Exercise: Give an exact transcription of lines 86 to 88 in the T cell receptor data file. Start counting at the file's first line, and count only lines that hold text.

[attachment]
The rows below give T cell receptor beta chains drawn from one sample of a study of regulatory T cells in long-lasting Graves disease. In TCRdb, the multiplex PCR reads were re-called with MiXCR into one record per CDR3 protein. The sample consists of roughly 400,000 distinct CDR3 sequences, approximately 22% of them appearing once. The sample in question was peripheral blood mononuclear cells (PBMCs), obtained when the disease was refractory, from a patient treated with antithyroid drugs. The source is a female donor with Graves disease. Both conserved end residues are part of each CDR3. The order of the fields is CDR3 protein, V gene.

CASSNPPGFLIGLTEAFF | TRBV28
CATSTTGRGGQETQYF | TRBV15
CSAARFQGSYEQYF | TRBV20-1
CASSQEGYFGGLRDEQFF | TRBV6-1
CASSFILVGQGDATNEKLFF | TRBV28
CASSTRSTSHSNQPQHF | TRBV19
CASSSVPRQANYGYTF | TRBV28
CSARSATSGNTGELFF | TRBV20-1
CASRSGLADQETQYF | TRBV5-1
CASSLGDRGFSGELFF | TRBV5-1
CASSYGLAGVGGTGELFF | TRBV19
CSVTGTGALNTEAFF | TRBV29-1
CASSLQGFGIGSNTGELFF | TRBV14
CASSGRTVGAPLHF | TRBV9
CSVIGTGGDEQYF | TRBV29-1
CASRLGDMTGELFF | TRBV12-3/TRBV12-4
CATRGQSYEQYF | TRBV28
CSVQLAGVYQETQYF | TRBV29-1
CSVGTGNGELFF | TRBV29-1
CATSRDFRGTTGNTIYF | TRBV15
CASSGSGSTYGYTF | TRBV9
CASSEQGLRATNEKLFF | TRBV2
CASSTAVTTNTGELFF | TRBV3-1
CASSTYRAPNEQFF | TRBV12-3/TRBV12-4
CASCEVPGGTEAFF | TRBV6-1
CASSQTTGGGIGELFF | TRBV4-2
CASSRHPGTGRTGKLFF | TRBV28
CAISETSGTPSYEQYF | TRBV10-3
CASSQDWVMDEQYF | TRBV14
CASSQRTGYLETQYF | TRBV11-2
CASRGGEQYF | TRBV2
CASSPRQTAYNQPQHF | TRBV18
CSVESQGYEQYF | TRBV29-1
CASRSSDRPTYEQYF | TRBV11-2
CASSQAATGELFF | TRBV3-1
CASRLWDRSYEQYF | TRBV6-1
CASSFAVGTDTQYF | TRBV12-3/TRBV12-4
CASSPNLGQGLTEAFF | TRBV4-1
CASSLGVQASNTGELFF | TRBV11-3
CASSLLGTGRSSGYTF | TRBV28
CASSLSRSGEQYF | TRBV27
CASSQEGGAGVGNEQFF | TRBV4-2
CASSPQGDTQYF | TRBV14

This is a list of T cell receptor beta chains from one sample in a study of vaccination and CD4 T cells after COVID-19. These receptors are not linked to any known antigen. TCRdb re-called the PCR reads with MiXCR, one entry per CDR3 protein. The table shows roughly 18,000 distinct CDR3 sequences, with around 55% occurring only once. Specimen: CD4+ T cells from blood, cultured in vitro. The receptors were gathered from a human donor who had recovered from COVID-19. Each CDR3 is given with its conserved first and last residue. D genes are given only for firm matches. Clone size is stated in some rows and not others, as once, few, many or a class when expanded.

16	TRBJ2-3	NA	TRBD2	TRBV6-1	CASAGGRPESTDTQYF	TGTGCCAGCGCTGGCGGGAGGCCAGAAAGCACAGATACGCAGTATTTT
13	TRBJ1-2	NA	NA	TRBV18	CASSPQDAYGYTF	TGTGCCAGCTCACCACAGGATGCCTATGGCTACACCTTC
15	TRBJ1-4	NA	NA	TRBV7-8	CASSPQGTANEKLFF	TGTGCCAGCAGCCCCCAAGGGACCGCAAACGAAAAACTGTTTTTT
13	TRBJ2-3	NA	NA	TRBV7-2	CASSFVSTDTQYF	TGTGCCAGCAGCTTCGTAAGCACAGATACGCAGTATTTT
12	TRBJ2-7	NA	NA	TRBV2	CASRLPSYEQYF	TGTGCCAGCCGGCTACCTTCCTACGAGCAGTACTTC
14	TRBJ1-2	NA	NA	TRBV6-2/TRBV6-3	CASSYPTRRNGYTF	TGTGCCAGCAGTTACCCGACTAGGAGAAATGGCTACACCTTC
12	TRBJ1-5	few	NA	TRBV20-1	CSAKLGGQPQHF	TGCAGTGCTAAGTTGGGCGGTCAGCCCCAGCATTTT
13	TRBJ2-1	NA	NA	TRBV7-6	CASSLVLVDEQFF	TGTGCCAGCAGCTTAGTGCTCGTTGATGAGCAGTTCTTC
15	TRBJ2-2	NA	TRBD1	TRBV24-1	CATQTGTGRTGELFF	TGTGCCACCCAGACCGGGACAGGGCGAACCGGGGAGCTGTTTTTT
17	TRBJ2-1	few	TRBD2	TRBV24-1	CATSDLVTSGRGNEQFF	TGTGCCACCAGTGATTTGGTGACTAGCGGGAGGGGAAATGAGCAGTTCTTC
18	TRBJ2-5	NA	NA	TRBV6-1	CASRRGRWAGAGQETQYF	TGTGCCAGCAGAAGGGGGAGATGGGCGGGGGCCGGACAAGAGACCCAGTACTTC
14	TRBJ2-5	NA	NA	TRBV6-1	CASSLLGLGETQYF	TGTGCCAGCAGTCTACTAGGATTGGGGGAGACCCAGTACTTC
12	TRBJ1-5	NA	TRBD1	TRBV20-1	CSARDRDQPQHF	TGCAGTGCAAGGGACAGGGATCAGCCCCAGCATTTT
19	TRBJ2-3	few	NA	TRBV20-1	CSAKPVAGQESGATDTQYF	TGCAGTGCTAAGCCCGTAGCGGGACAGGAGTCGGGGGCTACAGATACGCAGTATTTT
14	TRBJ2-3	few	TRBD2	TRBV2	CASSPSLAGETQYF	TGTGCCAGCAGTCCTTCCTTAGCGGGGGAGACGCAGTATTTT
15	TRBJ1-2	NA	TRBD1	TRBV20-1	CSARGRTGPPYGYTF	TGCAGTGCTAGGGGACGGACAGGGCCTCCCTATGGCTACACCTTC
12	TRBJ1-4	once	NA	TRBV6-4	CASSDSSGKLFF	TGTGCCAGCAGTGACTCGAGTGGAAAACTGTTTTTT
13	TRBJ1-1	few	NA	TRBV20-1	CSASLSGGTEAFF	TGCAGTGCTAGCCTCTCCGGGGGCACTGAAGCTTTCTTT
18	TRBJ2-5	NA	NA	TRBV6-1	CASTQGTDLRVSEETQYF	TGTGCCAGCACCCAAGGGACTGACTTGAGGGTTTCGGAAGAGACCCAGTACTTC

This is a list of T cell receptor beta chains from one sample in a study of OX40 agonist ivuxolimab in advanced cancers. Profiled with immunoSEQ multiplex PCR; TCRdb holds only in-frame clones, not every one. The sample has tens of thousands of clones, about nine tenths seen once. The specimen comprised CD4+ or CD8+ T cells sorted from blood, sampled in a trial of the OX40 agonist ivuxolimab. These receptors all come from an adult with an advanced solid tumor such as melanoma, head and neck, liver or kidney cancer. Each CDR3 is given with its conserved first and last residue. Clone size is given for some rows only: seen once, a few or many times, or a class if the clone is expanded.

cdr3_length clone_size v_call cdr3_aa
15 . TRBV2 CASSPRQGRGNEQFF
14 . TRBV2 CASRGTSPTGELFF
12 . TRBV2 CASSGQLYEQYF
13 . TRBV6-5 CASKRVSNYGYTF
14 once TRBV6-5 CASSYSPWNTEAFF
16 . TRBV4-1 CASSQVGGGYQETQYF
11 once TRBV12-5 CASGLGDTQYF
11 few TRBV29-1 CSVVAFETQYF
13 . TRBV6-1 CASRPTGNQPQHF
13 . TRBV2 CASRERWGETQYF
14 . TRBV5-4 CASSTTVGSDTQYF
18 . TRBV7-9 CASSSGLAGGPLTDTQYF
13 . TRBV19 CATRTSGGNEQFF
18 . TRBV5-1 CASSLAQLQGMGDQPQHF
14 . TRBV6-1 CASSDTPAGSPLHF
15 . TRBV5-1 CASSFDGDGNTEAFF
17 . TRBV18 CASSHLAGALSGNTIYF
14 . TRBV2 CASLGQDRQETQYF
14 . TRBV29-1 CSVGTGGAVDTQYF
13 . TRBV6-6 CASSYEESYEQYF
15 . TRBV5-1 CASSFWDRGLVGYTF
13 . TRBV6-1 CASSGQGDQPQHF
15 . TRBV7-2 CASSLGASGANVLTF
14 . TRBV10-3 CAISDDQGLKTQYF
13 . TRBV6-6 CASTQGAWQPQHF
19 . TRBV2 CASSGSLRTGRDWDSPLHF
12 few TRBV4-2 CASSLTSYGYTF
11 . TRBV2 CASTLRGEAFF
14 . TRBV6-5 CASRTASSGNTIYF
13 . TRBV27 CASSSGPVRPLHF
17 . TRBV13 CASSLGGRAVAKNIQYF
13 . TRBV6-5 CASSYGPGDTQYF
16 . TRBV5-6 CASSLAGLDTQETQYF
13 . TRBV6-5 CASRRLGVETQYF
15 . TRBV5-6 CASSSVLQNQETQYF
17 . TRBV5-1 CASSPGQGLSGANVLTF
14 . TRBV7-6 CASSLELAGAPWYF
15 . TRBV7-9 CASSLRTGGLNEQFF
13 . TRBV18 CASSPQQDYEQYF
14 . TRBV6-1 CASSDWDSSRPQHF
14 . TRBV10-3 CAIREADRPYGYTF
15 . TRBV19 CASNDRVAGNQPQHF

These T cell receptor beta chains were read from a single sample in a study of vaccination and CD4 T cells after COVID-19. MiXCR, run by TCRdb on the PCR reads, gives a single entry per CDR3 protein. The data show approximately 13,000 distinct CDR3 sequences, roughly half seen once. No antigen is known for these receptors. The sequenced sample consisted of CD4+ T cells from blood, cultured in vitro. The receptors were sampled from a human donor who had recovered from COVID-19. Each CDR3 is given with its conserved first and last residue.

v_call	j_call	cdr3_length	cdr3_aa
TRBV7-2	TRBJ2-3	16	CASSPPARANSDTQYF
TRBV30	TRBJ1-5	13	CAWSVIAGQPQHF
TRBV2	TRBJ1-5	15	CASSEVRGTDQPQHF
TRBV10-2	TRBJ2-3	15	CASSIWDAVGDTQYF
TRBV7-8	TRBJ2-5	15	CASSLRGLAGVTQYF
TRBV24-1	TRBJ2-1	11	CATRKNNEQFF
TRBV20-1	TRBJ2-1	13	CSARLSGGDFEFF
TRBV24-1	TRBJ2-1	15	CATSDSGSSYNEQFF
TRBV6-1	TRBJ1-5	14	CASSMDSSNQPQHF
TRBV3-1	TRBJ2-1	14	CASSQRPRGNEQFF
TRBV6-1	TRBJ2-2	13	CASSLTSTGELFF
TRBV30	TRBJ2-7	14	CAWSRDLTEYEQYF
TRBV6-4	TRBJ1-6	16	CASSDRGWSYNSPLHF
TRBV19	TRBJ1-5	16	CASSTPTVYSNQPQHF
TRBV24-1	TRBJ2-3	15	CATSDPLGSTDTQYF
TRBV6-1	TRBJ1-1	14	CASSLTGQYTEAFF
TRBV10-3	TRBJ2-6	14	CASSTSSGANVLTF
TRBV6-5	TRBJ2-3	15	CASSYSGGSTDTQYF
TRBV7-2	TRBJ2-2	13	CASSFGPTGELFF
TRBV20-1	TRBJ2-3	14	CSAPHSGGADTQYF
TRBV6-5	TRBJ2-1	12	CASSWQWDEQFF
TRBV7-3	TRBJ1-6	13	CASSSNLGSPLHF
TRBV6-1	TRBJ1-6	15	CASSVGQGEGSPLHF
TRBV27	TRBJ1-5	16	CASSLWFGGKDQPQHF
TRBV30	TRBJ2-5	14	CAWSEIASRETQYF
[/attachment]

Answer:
13 . TRBV6-6 CASSYEESYEQYF
15 . TRBV5-1 CASSFWDRGLVGYTF
13 . TRBV6-1 CASSGQGDQPQHF